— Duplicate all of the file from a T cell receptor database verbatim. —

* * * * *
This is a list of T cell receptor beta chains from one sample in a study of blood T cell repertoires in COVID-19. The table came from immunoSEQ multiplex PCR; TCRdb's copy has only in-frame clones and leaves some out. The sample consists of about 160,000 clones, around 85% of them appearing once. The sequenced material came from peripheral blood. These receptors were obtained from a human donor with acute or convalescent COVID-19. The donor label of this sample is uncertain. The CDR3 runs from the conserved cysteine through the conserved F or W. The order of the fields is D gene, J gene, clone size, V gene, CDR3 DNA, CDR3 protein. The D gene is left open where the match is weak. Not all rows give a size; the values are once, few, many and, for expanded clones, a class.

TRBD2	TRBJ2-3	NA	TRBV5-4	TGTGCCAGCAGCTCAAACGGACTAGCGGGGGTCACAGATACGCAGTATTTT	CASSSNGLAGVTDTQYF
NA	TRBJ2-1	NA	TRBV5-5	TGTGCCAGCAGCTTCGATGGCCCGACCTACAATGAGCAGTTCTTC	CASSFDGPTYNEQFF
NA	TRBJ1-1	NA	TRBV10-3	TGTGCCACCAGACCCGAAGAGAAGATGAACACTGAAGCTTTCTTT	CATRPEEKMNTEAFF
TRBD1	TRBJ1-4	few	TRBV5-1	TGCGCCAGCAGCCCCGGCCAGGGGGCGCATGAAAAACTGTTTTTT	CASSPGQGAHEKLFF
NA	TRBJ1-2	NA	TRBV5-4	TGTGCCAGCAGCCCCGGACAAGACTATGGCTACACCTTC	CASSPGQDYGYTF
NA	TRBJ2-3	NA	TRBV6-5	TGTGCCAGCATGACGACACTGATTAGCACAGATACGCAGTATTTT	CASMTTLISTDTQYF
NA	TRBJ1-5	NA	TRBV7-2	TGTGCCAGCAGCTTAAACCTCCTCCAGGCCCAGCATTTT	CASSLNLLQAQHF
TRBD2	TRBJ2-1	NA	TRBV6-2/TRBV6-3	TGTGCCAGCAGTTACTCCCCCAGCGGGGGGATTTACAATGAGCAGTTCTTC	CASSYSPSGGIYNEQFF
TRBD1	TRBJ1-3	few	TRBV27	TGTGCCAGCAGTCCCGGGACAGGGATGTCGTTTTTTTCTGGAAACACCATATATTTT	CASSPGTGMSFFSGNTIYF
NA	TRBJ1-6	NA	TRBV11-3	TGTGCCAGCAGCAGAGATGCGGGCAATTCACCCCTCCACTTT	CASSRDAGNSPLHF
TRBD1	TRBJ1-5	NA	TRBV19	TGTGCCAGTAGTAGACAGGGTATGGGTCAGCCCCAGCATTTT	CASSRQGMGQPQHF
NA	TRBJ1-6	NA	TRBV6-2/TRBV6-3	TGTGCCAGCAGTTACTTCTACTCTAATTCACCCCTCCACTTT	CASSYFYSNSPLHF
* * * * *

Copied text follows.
This is a list of T cell receptor beta chains from one sample in a study of blood T cell repertoires in COVID-19. The table came from immunoSEQ multiplex PCR; TCRdb's copy has only in-frame clones and leaves some out. The sample consists of about 160,000 clones, around 85% of them appearing once. The sequenced material came from peripheral blood. These receptors were obtained from a human donor with acute or convalescent COVID-19. The donor label of this sample is uncertain. The CDR3 runs from the conserved cysteine through the conserved F or W. The order of the fields is D gene, J gene, clone size, V gene, CDR3 DNA, CDR3 protein. The D gene is left open where the match is weak. Not all rows give a size; the values are once, few, many and, for expanded clones, a class.

TRBD2	TRBJ2-3	NA	TRBV5-4	TGTGCCAGCAGCTCAAACGGACTAGCGGGGGTCACAGATACGCAGTATTTT	CASSSNGLAGVTDTQYF
NA	TRBJ2-1	NA	TRBV5-5	TGTGCCAGCAGCTTCGATGGCCCGACCTACAATGAGCAGTTCTTC	CASSFDGPTYNEQFF
NA	TRBJ1-1	NA	TRBV10-3	TGTGCCACCAGACCCGAAGAGAAGATGAACACTGAAGCTTTCTTT	CATRPEEKMNTEAFF
TRBD1	TRBJ1-4	few	TRBV5-1	TGCGCCAGCAGCCCCGGCCAGGGGGCGCATGAAAAACTGTTTTTT	CASSPGQGAHEKLFF
NA	TRBJ1-2	NA	TRBV5-4	TGTGCCAGCAGCCCCGGACAAGACTATGGCTACACCTTC	CASSPGQDYGYTF
NA	TRBJ2-3	NA	TRBV6-5	TGTGCCAGCATGACGACACTGATTAGCACAGATACGCAGTATTTT	CASMTTLISTDTQYF
NA	TRBJ1-5	NA	TRBV7-2	TGTGCCAGCAGCTTAAACCTCCTCCAGGCCCAGCATTTT	CASSLNLLQAQHF
TRBD2	TRBJ2-1	NA	TRBV6-2/TRBV6-3	TGTGCCAGCAGTTACTCCCCCAGCGGGGGGATTTACAATGAGCAGTTCTTC	CASSYSPSGGIYNEQFF
TRBD1	TRBJ1-3	few	TRBV27	TGTGCCAGCAGTCCCGGGACAGGGATGTCGTTTTTTTCTGGAAACACCATATATTTT	CASSPGTGMSFFSGNTIYF
NA	TRBJ1-6	NA	TRBV11-3	TGTGCCAGCAGCAGAGATGCGGGCAATTCACCCCTCCACTTT	CASSRDAGNSPLHF
TRBD1	TRBJ1-5	NA	TRBV19	TGTGCCAGTAGTAGACAGGGTATGGGTCAGCCCCAGCATTTT	CASSRQGMGQPQHF
NA	TRBJ1-6	NA	TRBV6-2/TRBV6-3	TGTGCCAGCAGTTACTTCTACTCTAATTCACCCCTCCACTTT	CASSYFYSNSPLHF